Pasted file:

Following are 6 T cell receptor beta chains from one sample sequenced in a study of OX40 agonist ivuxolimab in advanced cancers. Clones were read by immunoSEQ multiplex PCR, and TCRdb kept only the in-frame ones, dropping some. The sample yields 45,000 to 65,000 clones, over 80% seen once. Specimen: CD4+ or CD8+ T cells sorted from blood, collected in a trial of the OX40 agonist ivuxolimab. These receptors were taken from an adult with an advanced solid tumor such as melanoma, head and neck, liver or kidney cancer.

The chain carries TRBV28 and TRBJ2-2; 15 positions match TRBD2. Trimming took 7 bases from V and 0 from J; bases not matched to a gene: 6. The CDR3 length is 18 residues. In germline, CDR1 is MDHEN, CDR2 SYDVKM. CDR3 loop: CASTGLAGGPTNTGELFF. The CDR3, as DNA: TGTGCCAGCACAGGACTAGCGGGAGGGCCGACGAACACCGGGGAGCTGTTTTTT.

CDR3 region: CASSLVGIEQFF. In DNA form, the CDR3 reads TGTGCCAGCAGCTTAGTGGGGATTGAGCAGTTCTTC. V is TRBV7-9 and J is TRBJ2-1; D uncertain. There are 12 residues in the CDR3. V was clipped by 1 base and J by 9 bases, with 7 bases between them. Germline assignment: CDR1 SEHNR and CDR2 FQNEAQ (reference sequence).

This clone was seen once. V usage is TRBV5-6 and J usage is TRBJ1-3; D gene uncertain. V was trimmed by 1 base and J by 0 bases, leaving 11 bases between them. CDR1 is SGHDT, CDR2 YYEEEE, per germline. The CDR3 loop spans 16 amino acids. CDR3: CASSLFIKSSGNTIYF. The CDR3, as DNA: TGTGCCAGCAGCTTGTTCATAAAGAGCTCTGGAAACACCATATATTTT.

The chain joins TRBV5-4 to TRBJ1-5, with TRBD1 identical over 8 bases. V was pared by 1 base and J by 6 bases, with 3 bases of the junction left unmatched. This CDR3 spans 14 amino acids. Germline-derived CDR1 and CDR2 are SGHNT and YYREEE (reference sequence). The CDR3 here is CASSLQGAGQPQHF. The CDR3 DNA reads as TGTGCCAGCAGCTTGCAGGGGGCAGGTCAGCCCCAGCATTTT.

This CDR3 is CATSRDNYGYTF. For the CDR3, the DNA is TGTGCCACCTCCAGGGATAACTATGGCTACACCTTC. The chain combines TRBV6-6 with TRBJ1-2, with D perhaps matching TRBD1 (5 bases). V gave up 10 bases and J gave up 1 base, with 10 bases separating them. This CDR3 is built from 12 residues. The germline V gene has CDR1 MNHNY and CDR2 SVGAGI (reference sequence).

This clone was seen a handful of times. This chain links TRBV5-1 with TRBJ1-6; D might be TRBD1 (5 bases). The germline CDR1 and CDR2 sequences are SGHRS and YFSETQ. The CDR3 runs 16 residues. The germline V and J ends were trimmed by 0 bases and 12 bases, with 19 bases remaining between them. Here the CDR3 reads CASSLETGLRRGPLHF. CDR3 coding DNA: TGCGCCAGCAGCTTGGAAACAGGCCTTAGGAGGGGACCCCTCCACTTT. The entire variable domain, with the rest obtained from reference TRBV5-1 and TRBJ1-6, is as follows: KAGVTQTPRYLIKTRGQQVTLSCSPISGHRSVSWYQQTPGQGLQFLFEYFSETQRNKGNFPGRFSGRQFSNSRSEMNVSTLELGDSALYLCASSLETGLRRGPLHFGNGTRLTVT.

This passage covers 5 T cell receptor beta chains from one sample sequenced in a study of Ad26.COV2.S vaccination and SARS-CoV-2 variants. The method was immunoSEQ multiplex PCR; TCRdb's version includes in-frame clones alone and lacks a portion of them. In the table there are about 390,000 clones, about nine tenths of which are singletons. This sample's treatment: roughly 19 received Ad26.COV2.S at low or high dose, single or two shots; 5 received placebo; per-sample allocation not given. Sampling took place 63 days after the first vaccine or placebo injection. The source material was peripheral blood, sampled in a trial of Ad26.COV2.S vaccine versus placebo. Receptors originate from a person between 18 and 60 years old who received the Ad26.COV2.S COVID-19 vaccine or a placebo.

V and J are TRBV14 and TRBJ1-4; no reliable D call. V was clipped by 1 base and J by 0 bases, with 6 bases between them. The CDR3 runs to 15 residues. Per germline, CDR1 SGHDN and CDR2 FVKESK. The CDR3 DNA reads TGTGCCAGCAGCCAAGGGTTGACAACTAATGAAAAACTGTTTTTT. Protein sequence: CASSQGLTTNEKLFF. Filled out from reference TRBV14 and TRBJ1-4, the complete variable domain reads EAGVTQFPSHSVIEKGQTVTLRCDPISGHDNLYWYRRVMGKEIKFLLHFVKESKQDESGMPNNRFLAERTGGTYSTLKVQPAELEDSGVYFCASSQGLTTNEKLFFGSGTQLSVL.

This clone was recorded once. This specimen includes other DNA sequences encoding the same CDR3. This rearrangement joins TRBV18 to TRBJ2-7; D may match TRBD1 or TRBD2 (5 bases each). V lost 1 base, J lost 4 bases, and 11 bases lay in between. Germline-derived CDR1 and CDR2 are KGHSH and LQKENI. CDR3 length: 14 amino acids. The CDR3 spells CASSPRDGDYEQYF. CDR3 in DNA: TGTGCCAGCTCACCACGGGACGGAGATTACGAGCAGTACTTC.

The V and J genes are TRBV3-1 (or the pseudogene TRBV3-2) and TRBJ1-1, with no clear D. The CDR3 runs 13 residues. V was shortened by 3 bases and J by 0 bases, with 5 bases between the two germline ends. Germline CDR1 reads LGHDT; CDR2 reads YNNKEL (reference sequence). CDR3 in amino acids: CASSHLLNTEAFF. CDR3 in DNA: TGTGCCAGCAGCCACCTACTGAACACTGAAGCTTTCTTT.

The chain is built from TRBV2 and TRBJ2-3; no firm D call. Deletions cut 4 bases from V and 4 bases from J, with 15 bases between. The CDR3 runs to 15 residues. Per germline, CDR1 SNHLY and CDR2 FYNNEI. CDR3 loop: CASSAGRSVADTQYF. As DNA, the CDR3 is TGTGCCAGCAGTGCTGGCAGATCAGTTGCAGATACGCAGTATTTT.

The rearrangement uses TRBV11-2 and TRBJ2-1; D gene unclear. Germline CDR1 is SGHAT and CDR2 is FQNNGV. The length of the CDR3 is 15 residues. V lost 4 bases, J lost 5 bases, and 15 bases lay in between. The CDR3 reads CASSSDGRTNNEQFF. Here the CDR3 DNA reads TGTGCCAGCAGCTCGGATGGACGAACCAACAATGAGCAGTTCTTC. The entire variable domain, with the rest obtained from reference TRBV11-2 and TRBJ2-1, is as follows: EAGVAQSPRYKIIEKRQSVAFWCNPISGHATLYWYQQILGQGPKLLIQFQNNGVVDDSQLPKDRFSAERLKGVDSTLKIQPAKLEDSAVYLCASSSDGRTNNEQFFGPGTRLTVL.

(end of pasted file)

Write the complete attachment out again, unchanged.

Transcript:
Following are 6 T cell receptor beta chains from one sample sequenced in a study of OX40 agonist ivuxolimab in advanced cancers. Clones were read by immunoSEQ multiplex PCR, and TCRdb kept only the in-frame ones, dropping some. The sample yields 45,000 to 65,000 clones, over 80% seen once. Specimen: CD4+ or CD8+ T cells sorted from blood, collected in a trial of the OX40 agonist ivuxolimab. These receptors were taken from an adult with an advanced solid tumor such as melanoma, head and neck, liver or kidney cancer.

The chain carries TRBV28 and TRBJ2-2; 15 positions match TRBD2. Trimming took 7 bases from V and 0 from J; bases not matched to a gene: 6. The CDR3 length is 18 residues. In germline, CDR1 is MDHEN, CDR2 SYDVKM. CDR3 loop: CASTGLAGGPTNTGELFF. The CDR3, as DNA: TGTGCCAGCACAGGACTAGCGGGAGGGCCGACGAACACCGGGGAGCTGTTTTTT.

CDR3 region: CASSLVGIEQFF. In DNA form, the CDR3 reads TGTGCCAGCAGCTTAGTGGGGATTGAGCAGTTCTTC. V is TRBV7-9 and J is TRBJ2-1; D uncertain. There are 12 residues in the CDR3. V was clipped by 1 base and J by 9 bases, with 7 bases between them. Germline assignment: CDR1 SEHNR and CDR2 FQNEAQ (reference sequence).

This clone was seen once. V usage is TRBV5-6 and J usage is TRBJ1-3; D gene uncertain. V was trimmed by 1 base and J by 0 bases, leaving 11 bases between them. CDR1 is SGHDT, CDR2 YYEEEE, per germline. The CDR3 loop spans 16 amino acids. CDR3: CASSLFIKSSGNTIYF. The CDR3, as DNA: TGTGCCAGCAGCTTGTTCATAAAGAGCTCTGGAAACACCATATATTTT.

The chain joins TRBV5-4 to TRBJ1-5, with TRBD1 identical over 8 bases. V was pared by 1 base and J by 6 bases, with 3 bases of the junction left unmatched. This CDR3 spans 14 amino acids. Germline-derived CDR1 and CDR2 are SGHNT and YYREEE (reference sequence). The CDR3 here is CASSLQGAGQPQHF. The CDR3 DNA reads as TGTGCCAGCAGCTTGCAGGGGGCAGGTCAGCCCCAGCATTTT.

This CDR3 is CATSRDNYGYTF. For the CDR3, the DNA is TGTGCCACCTCCAGGGATAACTATGGCTACACCTTC. The chain combines TRBV6-6 with TRBJ1-2, with D perhaps matching TRBD1 (5 bases). V gave up 10 bases and J gave up 1 base, with 10 bases separating them. This CDR3 is built from 12 residues. The germline V gene has CDR1 MNHNY and CDR2 SVGAGI (reference sequence).

This clone was seen a handful of times. This chain links TRBV5-1 with TRBJ1-6; D might be TRBD1 (5 bases). The germline CDR1 and CDR2 sequences are SGHRS and YFSETQ. The CDR3 runs 16 residues. The germline V and J ends were trimmed by 0 bases and 12 bases, with 19 bases remaining between them. Here the CDR3 reads CASSLETGLRRGPLHF. CDR3 coding DNA: TGCGCCAGCAGCTTGGAAACAGGCCTTAGGAGGGGACCCCTCCACTTT. The entire variable domain, with the rest obtained from reference TRBV5-1 and TRBJ1-6, is as follows: KAGVTQTPRYLIKTRGQQVTLSCSPISGHRSVSWYQQTPGQGLQFLFEYFSETQRNKGNFPGRFSGRQFSNSRSEMNVSTLELGDSALYLCASSLETGLRRGPLHFGNGTRLTVT.

This passage covers 5 T cell receptor beta chains from one sample sequenced in a study of Ad26.COV2.S vaccination and SARS-CoV-2 variants. The method was immunoSEQ multiplex PCR; TCRdb's version includes in-frame clones alone and lacks a portion of them. In the table there are about 390,000 clones, about nine tenths of which are singletons. This sample's treatment: roughly 19 received Ad26.COV2.S at low or high dose, single or two shots; 5 received placebo; per-sample allocation not given. Sampling took place 63 days after the first vaccine or placebo injection. The source material was peripheral blood, sampled in a trial of Ad26.COV2.S vaccine versus placebo. Receptors originate from a person between 18 and 60 years old who received the Ad26.COV2.S COVID-19 vaccine or a placebo.

V and J are TRBV14 and TRBJ1-4; no reliable D call. V was clipped by 1 base and J by 0 bases, with 6 bases between them. The CDR3 runs to 15 residues. Per germline, CDR1 SGHDN and CDR2 FVKESK. The CDR3 DNA reads TGTGCCAGCAGCCAAGGGTTGACAACTAATGAAAAACTGTTTTTT. Protein sequence: CASSQGLTTNEKLFF. Filled out from reference TRBV14 and TRBJ1-4, the complete variable domain reads EAGVTQFPSHSVIEKGQTVTLRCDPISGHDNLYWYRRVMGKEIKFLLHFVKESKQDESGMPNNRFLAERTGGTYSTLKVQPAELEDSGVYFCASSQGLTTNEKLFFGSGTQLSVL.

This clone was recorded once. This specimen includes other DNA sequences encoding the same CDR3. This rearrangement joins TRBV18 to TRBJ2-7; D may match TRBD1 or TRBD2 (5 bases each). V lost 1 base, J lost 4 bases, and 11 bases lay in between. Germline-derived CDR1 and CDR2 are KGHSH and LQKENI. CDR3 length: 14 amino acids. The CDR3 spells CASSPRDGDYEQYF. CDR3 in DNA: TGTGCCAGCTCACCACGGGACGGAGATTACGAGCAGTACTTC.

The V and J genes are TRBV3-1 (or the pseudogene TRBV3-2) and TRBJ1-1, with no clear D. The CDR3 runs 13 residues. V was shortened by 3 bases and J by 0 bases, with 5 bases between the two germline ends. Germline CDR1 reads LGHDT; CDR2 reads YNNKEL (reference sequence). CDR3 in amino acids: CASSHLLNTEAFF. CDR3 in DNA: TGTGCCAGCAGCCACCTACTGAACACTGAAGCTTTCTTT.

The chain is built from TRBV2 and TRBJ2-3; no firm D call. Deletions cut 4 bases from V and 4 bases from J, with 15 bases between. The CDR3 runs to 15 residues. Per germline, CDR1 SNHLY and CDR2 FYNNEI. CDR3 loop: CASSAGRSVADTQYF. As DNA, the CDR3 is TGTGCCAGCAGTGCTGGCAGATCAGTTGCAGATACGCAGTATTTT.

The rearrangement uses TRBV11-2 and TRBJ2-1; D gene unclear. Germline CDR1 is SGHAT and CDR2 is FQNNGV. The length of the CDR3 is 15 residues. V lost 4 bases, J lost 5 bases, and 15 bases lay in between. The CDR3 reads CASSSDGRTNNEQFF. Here the CDR3 DNA reads TGTGCCAGCAGCTCGGATGGACGAACCAACAATGAGCAGTTCTTC. The entire variable domain, with the rest obtained from reference TRBV11-2 and TRBJ2-1, is as follows: EAGVAQSPRYKIIEKRQSVAFWCNPISGHATLYWYQQILGQGPKLLIQFQNNGVVDDSQLPKDRFSAERLKGVDSTLKIQPAKLEDSAVYLCASSSDGRTNNEQFFGPGTRLTVL.